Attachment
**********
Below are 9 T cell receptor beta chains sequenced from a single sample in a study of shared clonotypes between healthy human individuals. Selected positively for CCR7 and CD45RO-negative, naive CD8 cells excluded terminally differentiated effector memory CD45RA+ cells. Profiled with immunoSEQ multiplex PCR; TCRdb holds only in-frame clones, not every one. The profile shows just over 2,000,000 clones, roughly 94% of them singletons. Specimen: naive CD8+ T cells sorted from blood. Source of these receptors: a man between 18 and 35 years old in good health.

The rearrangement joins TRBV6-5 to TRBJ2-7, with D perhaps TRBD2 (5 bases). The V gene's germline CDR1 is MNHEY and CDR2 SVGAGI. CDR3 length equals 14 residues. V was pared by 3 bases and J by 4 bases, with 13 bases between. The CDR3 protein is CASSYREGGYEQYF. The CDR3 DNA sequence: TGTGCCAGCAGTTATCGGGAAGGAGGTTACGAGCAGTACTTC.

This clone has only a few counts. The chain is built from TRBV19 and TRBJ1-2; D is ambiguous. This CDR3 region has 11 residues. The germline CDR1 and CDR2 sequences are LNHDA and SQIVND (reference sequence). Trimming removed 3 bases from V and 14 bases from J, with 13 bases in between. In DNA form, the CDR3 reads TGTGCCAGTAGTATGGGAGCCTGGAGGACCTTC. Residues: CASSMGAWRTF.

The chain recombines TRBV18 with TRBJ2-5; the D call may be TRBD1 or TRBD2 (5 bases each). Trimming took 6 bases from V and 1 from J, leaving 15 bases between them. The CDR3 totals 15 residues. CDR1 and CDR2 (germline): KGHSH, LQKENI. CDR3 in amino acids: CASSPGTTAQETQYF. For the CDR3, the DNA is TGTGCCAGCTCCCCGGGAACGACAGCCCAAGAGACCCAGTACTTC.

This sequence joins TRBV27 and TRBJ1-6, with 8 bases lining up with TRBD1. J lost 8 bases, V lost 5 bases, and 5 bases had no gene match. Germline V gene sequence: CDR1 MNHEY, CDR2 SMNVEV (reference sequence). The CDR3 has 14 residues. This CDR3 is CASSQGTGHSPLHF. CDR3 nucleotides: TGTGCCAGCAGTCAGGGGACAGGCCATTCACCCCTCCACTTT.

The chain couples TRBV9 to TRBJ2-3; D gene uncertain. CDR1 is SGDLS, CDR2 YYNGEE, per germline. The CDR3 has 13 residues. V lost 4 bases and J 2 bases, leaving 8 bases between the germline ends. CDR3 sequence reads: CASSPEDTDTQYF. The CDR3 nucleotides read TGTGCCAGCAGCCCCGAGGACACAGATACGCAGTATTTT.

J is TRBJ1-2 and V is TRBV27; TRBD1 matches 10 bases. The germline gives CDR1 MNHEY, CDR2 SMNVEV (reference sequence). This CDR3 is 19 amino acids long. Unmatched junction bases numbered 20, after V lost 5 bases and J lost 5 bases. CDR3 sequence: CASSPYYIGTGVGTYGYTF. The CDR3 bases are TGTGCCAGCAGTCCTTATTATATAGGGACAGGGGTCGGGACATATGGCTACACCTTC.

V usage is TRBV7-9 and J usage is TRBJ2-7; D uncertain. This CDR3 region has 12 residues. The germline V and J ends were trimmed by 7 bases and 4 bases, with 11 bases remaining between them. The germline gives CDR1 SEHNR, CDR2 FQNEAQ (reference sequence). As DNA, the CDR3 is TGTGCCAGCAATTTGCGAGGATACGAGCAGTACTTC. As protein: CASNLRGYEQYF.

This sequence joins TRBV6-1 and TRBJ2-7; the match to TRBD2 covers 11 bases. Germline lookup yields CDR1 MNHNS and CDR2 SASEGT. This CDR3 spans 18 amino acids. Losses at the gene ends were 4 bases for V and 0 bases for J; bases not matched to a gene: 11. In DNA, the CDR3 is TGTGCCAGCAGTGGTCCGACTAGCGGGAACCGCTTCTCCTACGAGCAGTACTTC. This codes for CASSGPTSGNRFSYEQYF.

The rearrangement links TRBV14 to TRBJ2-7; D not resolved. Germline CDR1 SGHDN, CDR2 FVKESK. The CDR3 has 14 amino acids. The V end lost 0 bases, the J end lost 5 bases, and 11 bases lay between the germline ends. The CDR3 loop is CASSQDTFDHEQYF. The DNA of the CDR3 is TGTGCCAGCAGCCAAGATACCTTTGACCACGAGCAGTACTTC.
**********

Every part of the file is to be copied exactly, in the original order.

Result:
Below are 9 T cell receptor beta chains sequenced from a single sample in a study of shared clonotypes between healthy human individuals. Selected positively for CCR7 and CD45RO-negative, naive CD8 cells excluded terminally differentiated effector memory CD45RA+ cells. Profiled with immunoSEQ multiplex PCR; TCRdb holds only in-frame clones, not every one. The profile shows just over 2,000,000 clones, roughly 94% of them singletons. Specimen: naive CD8+ T cells sorted from blood. Source of these receptors: a man between 18 and 35 years old in good health.

The rearrangement joins TRBV6-5 to TRBJ2-7, with D perhaps TRBD2 (5 bases). The V gene's germline CDR1 is MNHEY and CDR2 SVGAGI. CDR3 length equals 14 residues. V was pared by 3 bases and J by 4 bases, with 13 bases between. The CDR3 protein is CASSYREGGYEQYF. The CDR3 DNA sequence: TGTGCCAGCAGTTATCGGGAAGGAGGTTACGAGCAGTACTTC.

This clone has only a few counts. The chain is built from TRBV19 and TRBJ1-2; D is ambiguous. This CDR3 region has 11 residues. The germline CDR1 and CDR2 sequences are LNHDA and SQIVND (reference sequence). Trimming removed 3 bases from V and 14 bases from J, with 13 bases in between. In DNA form, the CDR3 reads TGTGCCAGTAGTATGGGAGCCTGGAGGACCTTC. Residues: CASSMGAWRTF.

The chain recombines TRBV18 with TRBJ2-5; the D call may be TRBD1 or TRBD2 (5 bases each). Trimming took 6 bases from V and 1 from J, leaving 15 bases between them. The CDR3 totals 15 residues. CDR1 and CDR2 (germline): KGHSH, LQKENI. CDR3 in amino acids: CASSPGTTAQETQYF. For the CDR3, the DNA is TGTGCCAGCTCCCCGGGAACGACAGCCCAAGAGACCCAGTACTTC.

This sequence joins TRBV27 and TRBJ1-6, with 8 bases lining up with TRBD1. J lost 8 bases, V lost 5 bases, and 5 bases had no gene match. Germline V gene sequence: CDR1 MNHEY, CDR2 SMNVEV (reference sequence). The CDR3 has 14 residues. This CDR3 is CASSQGTGHSPLHF. CDR3 nucleotides: TGTGCCAGCAGTCAGGGGACAGGCCATTCACCCCTCCACTTT.

The chain couples TRBV9 to TRBJ2-3; D gene uncertain. CDR1 is SGDLS, CDR2 YYNGEE, per germline. The CDR3 has 13 residues. V lost 4 bases and J 2 bases, leaving 8 bases between the germline ends. CDR3 sequence reads: CASSPEDTDTQYF. The CDR3 nucleotides read TGTGCCAGCAGCCCCGAGGACACAGATACGCAGTATTTT.

J is TRBJ1-2 and V is TRBV27; TRBD1 matches 10 bases. The germline gives CDR1 MNHEY, CDR2 SMNVEV (reference sequence). This CDR3 is 19 amino acids long. Unmatched junction bases numbered 20, after V lost 5 bases and J lost 5 bases. CDR3 sequence: CASSPYYIGTGVGTYGYTF. The CDR3 bases are TGTGCCAGCAGTCCTTATTATATAGGGACAGGGGTCGGGACATATGGCTACACCTTC.

V usage is TRBV7-9 and J usage is TRBJ2-7; D uncertain. This CDR3 region has 12 residues. The germline V and J ends were trimmed by 7 bases and 4 bases, with 11 bases remaining between them. The germline gives CDR1 SEHNR, CDR2 FQNEAQ (reference sequence). As DNA, the CDR3 is TGTGCCAGCAATTTGCGAGGATACGAGCAGTACTTC. As protein: CASNLRGYEQYF.

This sequence joins TRBV6-1 and TRBJ2-7; the match to TRBD2 covers 11 bases. Germline lookup yields CDR1 MNHNS and CDR2 SASEGT. This CDR3 spans 18 amino acids. Losses at the gene ends were 4 bases for V and 0 bases for J; bases not matched to a gene: 11. In DNA, the CDR3 is TGTGCCAGCAGTGGTCCGACTAGCGGGAACCGCTTCTCCTACGAGCAGTACTTC. This codes for CASSGPTSGNRFSYEQYF.

The rearrangement links TRBV14 to TRBJ2-7; D not resolved. Germline CDR1 SGHDN, CDR2 FVKESK. The CDR3 has 14 amino acids. The V end lost 0 bases, the J end lost 5 bases, and 11 bases lay between the germline ends. The CDR3 loop is CASSQDTFDHEQYF. The DNA of the CDR3 is TGTGCCAGCAGCCAAGATACCTTTGACCACGAGCAGTACTTC.